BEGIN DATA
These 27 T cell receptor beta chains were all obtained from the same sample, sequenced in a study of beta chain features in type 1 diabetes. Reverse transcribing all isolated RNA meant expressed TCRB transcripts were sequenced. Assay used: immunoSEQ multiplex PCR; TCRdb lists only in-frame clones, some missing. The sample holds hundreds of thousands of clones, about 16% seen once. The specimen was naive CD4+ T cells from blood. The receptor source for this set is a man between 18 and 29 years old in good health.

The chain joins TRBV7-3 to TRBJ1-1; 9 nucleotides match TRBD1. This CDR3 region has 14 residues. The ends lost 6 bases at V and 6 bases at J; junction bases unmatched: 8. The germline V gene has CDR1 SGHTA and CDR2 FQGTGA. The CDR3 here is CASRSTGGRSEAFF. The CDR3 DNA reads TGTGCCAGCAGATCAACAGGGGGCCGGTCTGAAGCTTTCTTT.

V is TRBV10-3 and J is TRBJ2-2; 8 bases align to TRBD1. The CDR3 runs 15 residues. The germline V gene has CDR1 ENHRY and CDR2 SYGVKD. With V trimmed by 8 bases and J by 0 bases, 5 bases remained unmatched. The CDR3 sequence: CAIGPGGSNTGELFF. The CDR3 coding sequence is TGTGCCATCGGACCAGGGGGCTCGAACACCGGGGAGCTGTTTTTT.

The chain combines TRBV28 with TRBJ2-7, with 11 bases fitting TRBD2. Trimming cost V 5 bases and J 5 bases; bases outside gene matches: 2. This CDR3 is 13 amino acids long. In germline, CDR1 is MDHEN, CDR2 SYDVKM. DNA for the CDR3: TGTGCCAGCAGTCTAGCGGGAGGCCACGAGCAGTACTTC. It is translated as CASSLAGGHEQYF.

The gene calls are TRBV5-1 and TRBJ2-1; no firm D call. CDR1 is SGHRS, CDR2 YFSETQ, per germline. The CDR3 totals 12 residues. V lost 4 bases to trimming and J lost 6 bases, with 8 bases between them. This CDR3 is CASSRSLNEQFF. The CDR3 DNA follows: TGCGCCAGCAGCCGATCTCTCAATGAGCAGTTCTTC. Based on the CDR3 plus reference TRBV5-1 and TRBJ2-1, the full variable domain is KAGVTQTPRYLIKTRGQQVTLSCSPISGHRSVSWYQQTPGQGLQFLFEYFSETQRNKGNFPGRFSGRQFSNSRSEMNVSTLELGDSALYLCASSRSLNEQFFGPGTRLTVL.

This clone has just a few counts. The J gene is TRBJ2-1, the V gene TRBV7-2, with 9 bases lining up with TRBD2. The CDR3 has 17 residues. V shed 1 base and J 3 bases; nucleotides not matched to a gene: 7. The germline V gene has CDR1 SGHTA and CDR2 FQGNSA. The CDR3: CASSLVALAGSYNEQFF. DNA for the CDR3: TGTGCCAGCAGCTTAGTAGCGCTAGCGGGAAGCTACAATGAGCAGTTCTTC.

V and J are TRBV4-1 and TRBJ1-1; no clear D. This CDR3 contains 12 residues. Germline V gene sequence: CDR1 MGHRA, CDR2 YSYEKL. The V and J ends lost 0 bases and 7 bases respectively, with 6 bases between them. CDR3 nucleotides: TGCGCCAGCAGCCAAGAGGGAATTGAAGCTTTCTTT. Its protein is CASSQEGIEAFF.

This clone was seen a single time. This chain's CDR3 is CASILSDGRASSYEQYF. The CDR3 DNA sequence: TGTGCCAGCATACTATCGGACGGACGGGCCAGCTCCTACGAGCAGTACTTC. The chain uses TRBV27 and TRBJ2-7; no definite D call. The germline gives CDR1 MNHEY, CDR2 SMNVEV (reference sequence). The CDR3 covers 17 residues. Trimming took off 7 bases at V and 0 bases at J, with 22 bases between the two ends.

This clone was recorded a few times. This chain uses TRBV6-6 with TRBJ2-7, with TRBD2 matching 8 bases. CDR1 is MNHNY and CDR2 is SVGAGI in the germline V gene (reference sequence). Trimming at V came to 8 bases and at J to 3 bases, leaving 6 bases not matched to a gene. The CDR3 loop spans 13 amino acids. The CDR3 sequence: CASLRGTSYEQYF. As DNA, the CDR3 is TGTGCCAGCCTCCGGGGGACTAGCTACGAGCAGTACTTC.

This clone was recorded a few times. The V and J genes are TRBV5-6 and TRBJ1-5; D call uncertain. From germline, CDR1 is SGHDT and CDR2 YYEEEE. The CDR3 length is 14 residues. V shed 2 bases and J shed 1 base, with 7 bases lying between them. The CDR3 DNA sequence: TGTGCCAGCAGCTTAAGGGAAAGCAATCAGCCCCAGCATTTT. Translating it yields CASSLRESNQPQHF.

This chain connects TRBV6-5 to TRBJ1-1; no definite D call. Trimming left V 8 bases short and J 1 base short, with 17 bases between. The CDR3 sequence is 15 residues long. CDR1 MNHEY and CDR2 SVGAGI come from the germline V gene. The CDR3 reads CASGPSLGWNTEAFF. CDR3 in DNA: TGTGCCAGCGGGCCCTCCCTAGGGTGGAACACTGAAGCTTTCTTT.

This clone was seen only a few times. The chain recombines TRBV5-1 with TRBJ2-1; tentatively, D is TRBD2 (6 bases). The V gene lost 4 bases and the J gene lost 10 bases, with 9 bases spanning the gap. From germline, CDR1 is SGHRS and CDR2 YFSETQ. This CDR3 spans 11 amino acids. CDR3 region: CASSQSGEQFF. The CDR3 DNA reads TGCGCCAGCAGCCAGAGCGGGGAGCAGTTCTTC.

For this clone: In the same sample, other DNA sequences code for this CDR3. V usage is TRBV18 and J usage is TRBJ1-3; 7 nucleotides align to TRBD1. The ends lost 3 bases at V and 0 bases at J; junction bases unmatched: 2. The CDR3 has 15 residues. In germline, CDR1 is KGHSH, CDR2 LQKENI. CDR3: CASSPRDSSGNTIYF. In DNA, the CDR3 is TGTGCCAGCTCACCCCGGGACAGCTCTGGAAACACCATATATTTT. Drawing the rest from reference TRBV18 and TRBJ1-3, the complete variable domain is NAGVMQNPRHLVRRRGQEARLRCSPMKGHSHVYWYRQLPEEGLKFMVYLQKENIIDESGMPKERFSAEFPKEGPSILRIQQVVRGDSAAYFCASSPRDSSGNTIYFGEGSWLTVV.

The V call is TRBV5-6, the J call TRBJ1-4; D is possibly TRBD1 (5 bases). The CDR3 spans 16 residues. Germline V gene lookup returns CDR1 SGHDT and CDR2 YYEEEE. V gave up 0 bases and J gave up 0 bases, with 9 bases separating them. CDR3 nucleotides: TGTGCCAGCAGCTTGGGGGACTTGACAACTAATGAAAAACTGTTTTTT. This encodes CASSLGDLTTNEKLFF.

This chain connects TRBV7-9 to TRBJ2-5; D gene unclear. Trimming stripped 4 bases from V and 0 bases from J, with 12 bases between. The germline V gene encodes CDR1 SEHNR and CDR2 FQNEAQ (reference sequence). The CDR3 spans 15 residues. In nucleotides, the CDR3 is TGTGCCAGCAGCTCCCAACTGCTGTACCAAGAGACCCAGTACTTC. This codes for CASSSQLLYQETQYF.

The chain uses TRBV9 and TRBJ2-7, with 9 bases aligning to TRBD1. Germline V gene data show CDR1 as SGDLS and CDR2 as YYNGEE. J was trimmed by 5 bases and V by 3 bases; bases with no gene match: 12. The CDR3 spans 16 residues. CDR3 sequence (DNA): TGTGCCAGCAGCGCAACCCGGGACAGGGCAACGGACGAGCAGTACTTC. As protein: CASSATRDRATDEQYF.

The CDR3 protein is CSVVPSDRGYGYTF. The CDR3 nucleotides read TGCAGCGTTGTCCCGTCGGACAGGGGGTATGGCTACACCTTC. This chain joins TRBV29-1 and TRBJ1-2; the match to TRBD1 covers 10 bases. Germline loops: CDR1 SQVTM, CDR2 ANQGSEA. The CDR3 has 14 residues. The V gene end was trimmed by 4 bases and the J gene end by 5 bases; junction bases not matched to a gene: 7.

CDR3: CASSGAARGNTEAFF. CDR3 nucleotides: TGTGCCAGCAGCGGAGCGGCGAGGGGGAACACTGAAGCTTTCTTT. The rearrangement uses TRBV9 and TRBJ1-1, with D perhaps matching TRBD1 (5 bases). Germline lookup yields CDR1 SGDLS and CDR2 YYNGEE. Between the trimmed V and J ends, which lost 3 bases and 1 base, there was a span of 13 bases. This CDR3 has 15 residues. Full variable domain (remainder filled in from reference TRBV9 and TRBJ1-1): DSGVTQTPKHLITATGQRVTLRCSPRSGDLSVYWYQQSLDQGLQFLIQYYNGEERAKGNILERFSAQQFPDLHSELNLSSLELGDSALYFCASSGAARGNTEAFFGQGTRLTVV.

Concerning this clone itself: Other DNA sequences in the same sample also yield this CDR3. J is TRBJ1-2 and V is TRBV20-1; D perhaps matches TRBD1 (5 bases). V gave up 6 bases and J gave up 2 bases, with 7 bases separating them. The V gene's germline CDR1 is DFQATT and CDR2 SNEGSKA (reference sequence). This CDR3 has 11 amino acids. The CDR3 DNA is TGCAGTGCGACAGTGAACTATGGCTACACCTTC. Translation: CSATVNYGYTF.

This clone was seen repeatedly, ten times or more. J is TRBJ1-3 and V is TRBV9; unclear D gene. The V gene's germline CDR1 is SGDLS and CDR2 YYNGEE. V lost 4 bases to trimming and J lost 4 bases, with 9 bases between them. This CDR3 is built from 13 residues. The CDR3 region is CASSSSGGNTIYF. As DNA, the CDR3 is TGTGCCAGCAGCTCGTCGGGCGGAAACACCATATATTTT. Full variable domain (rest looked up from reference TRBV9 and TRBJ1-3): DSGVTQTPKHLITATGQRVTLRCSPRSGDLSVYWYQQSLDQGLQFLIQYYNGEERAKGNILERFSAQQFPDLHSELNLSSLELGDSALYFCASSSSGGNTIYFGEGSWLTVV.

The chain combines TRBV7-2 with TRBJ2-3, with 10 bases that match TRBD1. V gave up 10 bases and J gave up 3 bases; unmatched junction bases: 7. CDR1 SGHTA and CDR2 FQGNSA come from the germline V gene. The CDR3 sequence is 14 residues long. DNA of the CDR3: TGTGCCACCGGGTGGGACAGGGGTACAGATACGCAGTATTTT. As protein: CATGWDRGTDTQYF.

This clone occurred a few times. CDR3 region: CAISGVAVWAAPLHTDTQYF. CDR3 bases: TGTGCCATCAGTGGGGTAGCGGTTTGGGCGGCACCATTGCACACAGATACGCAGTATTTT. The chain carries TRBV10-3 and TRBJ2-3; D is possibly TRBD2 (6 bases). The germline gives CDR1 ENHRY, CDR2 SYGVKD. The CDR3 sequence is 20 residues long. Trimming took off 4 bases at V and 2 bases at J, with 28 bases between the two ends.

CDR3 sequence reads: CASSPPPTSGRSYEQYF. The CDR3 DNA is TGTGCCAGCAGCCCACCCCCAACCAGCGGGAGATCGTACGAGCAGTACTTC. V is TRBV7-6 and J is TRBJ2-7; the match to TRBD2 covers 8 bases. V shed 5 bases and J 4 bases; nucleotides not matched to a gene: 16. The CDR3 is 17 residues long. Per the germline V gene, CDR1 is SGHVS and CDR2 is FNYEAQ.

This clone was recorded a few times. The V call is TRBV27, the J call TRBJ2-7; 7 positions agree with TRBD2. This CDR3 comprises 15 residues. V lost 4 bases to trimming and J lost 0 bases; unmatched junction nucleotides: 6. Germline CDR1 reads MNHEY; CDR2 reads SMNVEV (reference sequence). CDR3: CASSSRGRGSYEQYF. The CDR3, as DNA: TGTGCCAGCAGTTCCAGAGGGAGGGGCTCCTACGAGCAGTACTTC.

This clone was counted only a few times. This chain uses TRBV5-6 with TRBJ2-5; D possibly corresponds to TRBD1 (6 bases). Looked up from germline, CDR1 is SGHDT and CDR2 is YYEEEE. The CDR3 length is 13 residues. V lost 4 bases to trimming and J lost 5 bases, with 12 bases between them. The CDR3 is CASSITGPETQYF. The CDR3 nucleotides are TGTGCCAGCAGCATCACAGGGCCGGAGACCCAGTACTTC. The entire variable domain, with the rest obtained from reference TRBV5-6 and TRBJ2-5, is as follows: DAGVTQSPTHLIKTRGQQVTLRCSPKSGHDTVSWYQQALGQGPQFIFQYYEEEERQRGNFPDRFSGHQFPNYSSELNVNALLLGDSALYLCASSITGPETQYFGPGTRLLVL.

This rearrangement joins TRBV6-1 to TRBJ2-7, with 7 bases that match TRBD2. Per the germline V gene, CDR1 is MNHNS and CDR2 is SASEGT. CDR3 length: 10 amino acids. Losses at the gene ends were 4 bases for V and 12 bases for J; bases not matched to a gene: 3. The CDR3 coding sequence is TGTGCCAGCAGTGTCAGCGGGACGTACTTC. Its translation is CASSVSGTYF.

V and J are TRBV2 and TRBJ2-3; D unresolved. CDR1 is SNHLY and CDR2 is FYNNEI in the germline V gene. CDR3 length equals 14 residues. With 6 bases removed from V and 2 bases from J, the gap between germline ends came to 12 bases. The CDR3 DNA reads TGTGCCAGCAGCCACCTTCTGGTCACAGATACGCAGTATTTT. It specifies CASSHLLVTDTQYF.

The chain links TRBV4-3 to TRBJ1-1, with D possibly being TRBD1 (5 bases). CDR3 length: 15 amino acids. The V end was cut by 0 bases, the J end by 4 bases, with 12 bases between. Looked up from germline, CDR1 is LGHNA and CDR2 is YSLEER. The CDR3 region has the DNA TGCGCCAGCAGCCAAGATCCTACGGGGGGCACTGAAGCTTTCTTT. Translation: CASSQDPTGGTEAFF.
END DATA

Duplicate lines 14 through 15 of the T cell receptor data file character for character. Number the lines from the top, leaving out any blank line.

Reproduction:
The V call is TRBV5-6, the J call TRBJ1-4; D is possibly TRBD1 (5 bases). The CDR3 spans 16 residues. Germline V gene lookup returns CDR1 SGHDT and CDR2 YYEEEE. V gave up 0 bases and J gave up 0 bases, with 9 bases separating them. CDR3 nucleotides: TGTGCCAGCAGCTTGGGGGACTTGACAACTAATGAAAAACTGTTTTTT. This encodes CASSLGDLTTNEKLFF.

This chain connects TRBV7-9 to TRBJ2-5; D gene unclear. Trimming stripped 4 bases from V and 0 bases from J, with 12 bases between. The germline V gene encodes CDR1 SEHNR and CDR2 FQNEAQ (reference sequence). The CDR3 spans 15 residues. In nucleotides, the CDR3 is TGTGCCAGCAGCTCCCAACTGCTGTACCAAGAGACCCAGTACTTC. This codes for CASSSQLLYQETQYF.